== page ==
Note: The following are merely suggestions. Keep in mind that each person on the phone is different, and that you may have to vary your strategy based on the type of call you are making, and your audience. Enjoy!
Unsolicited e-mail is for wimps. Just like anything else, you get what you pay for. It takes five minutes, and NO risk, to craft a well-formed e-mail. Maybe you even run the spell checker. Good job. You took the cheap way out.
One in a thousand times, your cold e-mail might work. (Spammers please feel free to shower me with your 80% ROI on e-mail marketing campaigns. I know you will.)
For you job seekers, please stop submitting your resumes to companies online. That’s just glorified e-mailing that makes you feel like you are doing something with your job search.
The reality is that, for cold e-mail, it takes a millisecond to delete.
The phone is better. It is SO much more effective than e-mailing your target. For sales, jobs, dates, or whatever else, the business rules of the phone are the same as any other social rules. But many people who are ineffective on the phone forget that. And they never get what they want.
Here are some tips:
Your First Call Is About Building Rapport: This first rule does not necessarily apply if you are in a “time-crunch.” When you cold call someone, your goal is to make a connection. Whether it is a recruiter, sales manager, executive, or whomever else, you are simply attempting to build a rapport with that person. You want them to know who you are and be familiar with you. Did you notice how I said “first call?”
Would you immediately start asking someone you just met at a networking event how much profit they made last year? (PLEEEEASE tell me you said no!) So do you think it is okay to start talking business with someone you just met, and aren’t even looking at, over the phone? NO! It’s actually rude to ask someone you don’t know about their personal business.
So, your first call is an introduction. “Hello my name is Sam Diener. We haven’t spoken before so I wanted to make your acquaintance.” Go from there and don’t ask the person on the other end of the line for anything. This is key. DO NOT ASK THE PERSON ON THE OTHER END OF THE LINE FOR ANYTHING. Just attempt to exchange some small talk. You will surprise them, and they will usually be somewhat intrigued and pleasantly surprised you didn’t try to sell anything.
Then when you call back, you have gone from being a no one, to an acquaintance.
Know how you sound: I will tell you right now, most people who are sales people sound like exactly that on the phone. It’s a side effect of all of the coffee they have to drink to actually keep them making ineffective cold calls. Everyone knows the tone of a sales call when they hear it . Therefore, you should try everything in your power to avoid sounding like this. One important key is to match your vocal/emotional tone to the person who you are talking to. It makes the other person feel more comfortable, and this is SO important. If the person on the other end of the line is up and you are down, game over. You want the person on the other end of the line to feel comfortable. That starts with your voice. This is your first impression, so you had better get it right.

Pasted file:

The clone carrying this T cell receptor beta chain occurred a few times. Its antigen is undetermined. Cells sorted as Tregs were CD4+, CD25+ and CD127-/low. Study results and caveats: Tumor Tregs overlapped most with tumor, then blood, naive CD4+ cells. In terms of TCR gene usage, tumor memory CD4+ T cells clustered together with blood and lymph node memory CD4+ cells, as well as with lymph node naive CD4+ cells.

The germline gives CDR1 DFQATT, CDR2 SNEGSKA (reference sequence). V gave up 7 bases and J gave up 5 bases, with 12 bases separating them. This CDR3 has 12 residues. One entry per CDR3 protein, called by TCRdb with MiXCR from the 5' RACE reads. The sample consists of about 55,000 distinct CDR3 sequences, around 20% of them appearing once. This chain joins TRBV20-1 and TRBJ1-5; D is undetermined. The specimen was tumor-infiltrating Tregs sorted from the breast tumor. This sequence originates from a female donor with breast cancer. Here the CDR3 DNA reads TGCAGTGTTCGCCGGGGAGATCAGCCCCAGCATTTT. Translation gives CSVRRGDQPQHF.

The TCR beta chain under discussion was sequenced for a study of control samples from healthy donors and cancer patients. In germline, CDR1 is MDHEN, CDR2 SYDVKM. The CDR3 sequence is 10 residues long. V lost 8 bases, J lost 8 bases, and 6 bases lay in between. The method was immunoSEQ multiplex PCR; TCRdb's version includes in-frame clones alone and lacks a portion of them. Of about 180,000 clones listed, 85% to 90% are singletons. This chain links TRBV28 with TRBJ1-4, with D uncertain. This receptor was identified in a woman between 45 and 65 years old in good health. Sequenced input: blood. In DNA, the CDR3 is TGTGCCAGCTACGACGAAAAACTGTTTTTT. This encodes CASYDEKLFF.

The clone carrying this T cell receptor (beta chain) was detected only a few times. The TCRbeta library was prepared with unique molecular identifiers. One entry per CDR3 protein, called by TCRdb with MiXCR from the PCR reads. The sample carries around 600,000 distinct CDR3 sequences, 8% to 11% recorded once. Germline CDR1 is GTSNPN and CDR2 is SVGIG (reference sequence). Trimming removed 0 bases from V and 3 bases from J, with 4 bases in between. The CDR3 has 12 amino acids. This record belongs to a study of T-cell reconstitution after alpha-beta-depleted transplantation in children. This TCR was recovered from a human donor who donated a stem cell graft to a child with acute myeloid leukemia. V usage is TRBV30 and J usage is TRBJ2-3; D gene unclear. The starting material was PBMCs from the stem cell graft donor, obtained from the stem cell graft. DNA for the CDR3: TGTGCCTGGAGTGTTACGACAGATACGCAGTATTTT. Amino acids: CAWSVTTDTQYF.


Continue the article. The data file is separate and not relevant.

A quick side note that was brought to me by Laura Rivchun: “While it’s important to be aware of how you sound on the phone and if you’re matching the other person’s vocal/emotional tone, it’s equally important to sense if they can’t talk. That’s your cue to say, “you sound busy, is there a better time to call?” If someone’s about to go into a meeting, it’s not a good time to try and engage them. You’re starting off on the wrong foot. I’ve had many people who’ve done that with me and I don’t appreciate it. It tells me they’re not listening. Courtesy and appropriateness go a long way.”
- Your goal is to get the other person talking about themselves: We are all guilty of this, myself included. We simply forget that we are trying to have a conversation. While this is much harder to do on the phone when you don’t know someone, it’s still VERY important to do. Think about this conversation:
- Do your research: In an age when everything is electronic, you had better know something about the prospect you are going after. You have so many resources. Linked-In. Facebook. Company websites. Google. You had better be using these. If you are calling someone completely cold without doing ANY research, that’s just lazy.
Time is a non-issue here. If you are making one call, you probably want to be successful. Therefore do your research! If you are making a thousand calls, would you rather use research to WOW 20 or 30 of those contacts, or call every single one completely cold?
Research makes leads warm. Make sure you get the research right though….
Listen Up: There is a principle in medicine, which I honestly don’t believe is in any textbook, that says that any patient will tell you exactly what is wrong with them in approximately seven seconds; You just have to listen. Often what YOU think is the problem is really not what ails someone. In a phone call, if something is bothering the other party, a good listener will pick it up.